Preparedness

Full Scale Exercise

Emergency responders practice active shooter training at CHS

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Crawfordsville High School become a different type of learning environment Wednesday as local emergency response departments participated in a full scale active shooter exercise.

The exercise involved about 100 participants and was conducted solely for practice and planning.

The scenario for the exercise was that during school hours in mid-May, an active shooter enters door #1 and starts shooting high school students and faculty. The School Resource Officer takes out the threat and relays that message via radio to dispatchers. The Central Communications Center dispatches Crawfordsville Police, Crawfordsville Fire/EMS, Emergency Management and Homeland Security and puts SWAT on standby. They also request StatFlight be on standby. Within seven minutes all responding units are on the scene.

“With the world that we live in today I think that’s probably the biggest reason we do this,” said Shari Harrington, director of the Montgomery County Emergency Management and Homeland Security. “We love our community. We want to protect our community. Our schools are so invested in this type of training, we’re always talking about it.”

Representatives from all three school corporations were on hand for the exercise.

“They (school officials) know we need to practice this and that we need to be proactive and not reactive and that’s why we did what we did today. Hopefully, we will never have to use it,” Harrington said.

Over the next hour and half, participants responded to the scenario and recovered the wounded and casualties all while being evaluated by Blu4 Strategies, an Indiana company that provides training and services in the area of active shooter response and more. The company is headed up by Mike Kersey, a former local law enforcement member.

“At the end of the day this is for the stakeholders, this whole process is to evaluate the exercise,” Kersey told the group prior to the start of the exercise. “We also want to evaluate where we are as a community and where we lack resources.”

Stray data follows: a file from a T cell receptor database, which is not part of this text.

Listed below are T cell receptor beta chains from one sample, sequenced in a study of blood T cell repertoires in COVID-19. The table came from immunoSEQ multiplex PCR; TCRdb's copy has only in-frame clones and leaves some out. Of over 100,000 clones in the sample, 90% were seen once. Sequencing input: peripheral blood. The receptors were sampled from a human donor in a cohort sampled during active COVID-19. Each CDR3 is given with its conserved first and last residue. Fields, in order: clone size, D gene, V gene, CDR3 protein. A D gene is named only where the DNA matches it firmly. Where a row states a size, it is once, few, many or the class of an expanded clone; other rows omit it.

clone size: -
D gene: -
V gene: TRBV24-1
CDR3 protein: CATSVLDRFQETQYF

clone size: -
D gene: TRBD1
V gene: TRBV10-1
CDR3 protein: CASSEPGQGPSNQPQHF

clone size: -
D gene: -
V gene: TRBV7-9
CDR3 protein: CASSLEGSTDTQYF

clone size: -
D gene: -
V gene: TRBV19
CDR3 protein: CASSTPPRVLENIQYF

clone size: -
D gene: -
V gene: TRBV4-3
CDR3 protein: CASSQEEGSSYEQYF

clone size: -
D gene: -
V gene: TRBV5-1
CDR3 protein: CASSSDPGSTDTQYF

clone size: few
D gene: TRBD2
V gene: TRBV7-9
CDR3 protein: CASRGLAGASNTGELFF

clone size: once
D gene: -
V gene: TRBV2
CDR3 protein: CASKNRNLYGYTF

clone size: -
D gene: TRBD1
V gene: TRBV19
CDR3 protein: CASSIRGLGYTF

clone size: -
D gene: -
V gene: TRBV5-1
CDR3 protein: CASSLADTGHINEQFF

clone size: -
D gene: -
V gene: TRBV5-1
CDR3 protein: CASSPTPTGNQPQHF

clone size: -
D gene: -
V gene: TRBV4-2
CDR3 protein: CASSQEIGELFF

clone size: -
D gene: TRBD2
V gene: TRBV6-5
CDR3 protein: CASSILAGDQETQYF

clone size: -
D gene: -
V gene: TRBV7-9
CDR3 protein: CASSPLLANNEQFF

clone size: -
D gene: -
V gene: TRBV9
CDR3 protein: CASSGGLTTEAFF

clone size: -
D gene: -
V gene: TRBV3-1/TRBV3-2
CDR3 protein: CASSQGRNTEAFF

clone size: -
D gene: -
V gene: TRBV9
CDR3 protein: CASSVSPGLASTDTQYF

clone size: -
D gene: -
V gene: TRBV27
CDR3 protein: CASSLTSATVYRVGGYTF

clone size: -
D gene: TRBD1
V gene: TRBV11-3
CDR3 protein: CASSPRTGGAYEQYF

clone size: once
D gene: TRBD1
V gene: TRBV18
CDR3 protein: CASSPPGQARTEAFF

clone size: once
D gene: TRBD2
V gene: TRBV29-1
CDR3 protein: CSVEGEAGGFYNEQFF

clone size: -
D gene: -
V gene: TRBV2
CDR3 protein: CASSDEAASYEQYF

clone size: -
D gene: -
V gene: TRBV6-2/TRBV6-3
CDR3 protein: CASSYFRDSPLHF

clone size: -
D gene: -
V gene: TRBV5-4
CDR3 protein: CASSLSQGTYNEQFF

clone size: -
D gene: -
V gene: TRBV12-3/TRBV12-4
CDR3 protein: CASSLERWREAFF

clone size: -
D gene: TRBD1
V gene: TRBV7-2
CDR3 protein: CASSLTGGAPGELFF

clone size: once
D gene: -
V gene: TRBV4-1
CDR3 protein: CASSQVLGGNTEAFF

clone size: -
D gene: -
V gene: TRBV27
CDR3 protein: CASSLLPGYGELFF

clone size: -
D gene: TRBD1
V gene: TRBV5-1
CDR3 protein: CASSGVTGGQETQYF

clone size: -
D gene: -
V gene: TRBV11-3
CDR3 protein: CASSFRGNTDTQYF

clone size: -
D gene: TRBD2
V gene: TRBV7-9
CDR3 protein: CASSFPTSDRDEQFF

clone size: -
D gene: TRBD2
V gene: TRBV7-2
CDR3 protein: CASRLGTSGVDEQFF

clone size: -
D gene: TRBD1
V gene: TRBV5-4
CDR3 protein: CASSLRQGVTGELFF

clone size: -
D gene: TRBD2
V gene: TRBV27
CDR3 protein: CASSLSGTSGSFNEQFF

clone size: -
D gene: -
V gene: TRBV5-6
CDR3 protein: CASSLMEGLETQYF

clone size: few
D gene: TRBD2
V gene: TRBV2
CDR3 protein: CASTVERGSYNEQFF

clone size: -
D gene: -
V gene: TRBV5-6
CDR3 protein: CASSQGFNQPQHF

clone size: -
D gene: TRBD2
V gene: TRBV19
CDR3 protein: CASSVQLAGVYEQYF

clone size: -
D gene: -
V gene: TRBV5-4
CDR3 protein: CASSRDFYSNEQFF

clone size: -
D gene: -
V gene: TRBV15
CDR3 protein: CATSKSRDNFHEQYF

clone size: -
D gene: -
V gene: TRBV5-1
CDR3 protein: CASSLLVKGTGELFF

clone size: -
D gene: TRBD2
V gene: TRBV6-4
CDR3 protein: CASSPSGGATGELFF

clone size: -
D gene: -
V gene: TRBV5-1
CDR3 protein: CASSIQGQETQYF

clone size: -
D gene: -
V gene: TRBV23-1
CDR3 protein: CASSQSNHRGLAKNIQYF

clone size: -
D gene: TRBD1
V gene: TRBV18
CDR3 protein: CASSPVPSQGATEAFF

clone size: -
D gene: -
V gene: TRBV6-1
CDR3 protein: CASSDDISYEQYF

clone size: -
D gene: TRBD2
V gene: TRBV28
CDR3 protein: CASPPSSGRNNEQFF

The goal, he added, was is to find the loopholes now.

“The biggest thing today is knowing that it’s OK to fail,” Kersey said. “We want things to fail and we expect things to fail because we can’t grow and get better or get anything done that needs to be done unless we fail now. So, this is the point where we want to be aware, so we can fix it and not have the failure that we are seeing across the country.”

Evaluators, as well as many spectators, watched the scenario unfold in the high school commons area and parts of the first and second floors. The activity then moved outside where the wounded were treated for their injuries.

“We will gather all the evaluation guides from our evaluators and we will go through all of that and see what objectives were met, I think all were met ... I think we did a pretty good job,” Harrington said.

She and the others will know more in two or three weeks, when the evaluations are tabulated.

“We did interject a few surprises,” she said. “We had a parent show up on the scene and there was an officer injury near the end that no one was expecting.”

Harrington said Wednesday’s exercise was the third and final piece for their training module. Earlier stakeholders participated in a group discussion followed by a tabletop exercise.

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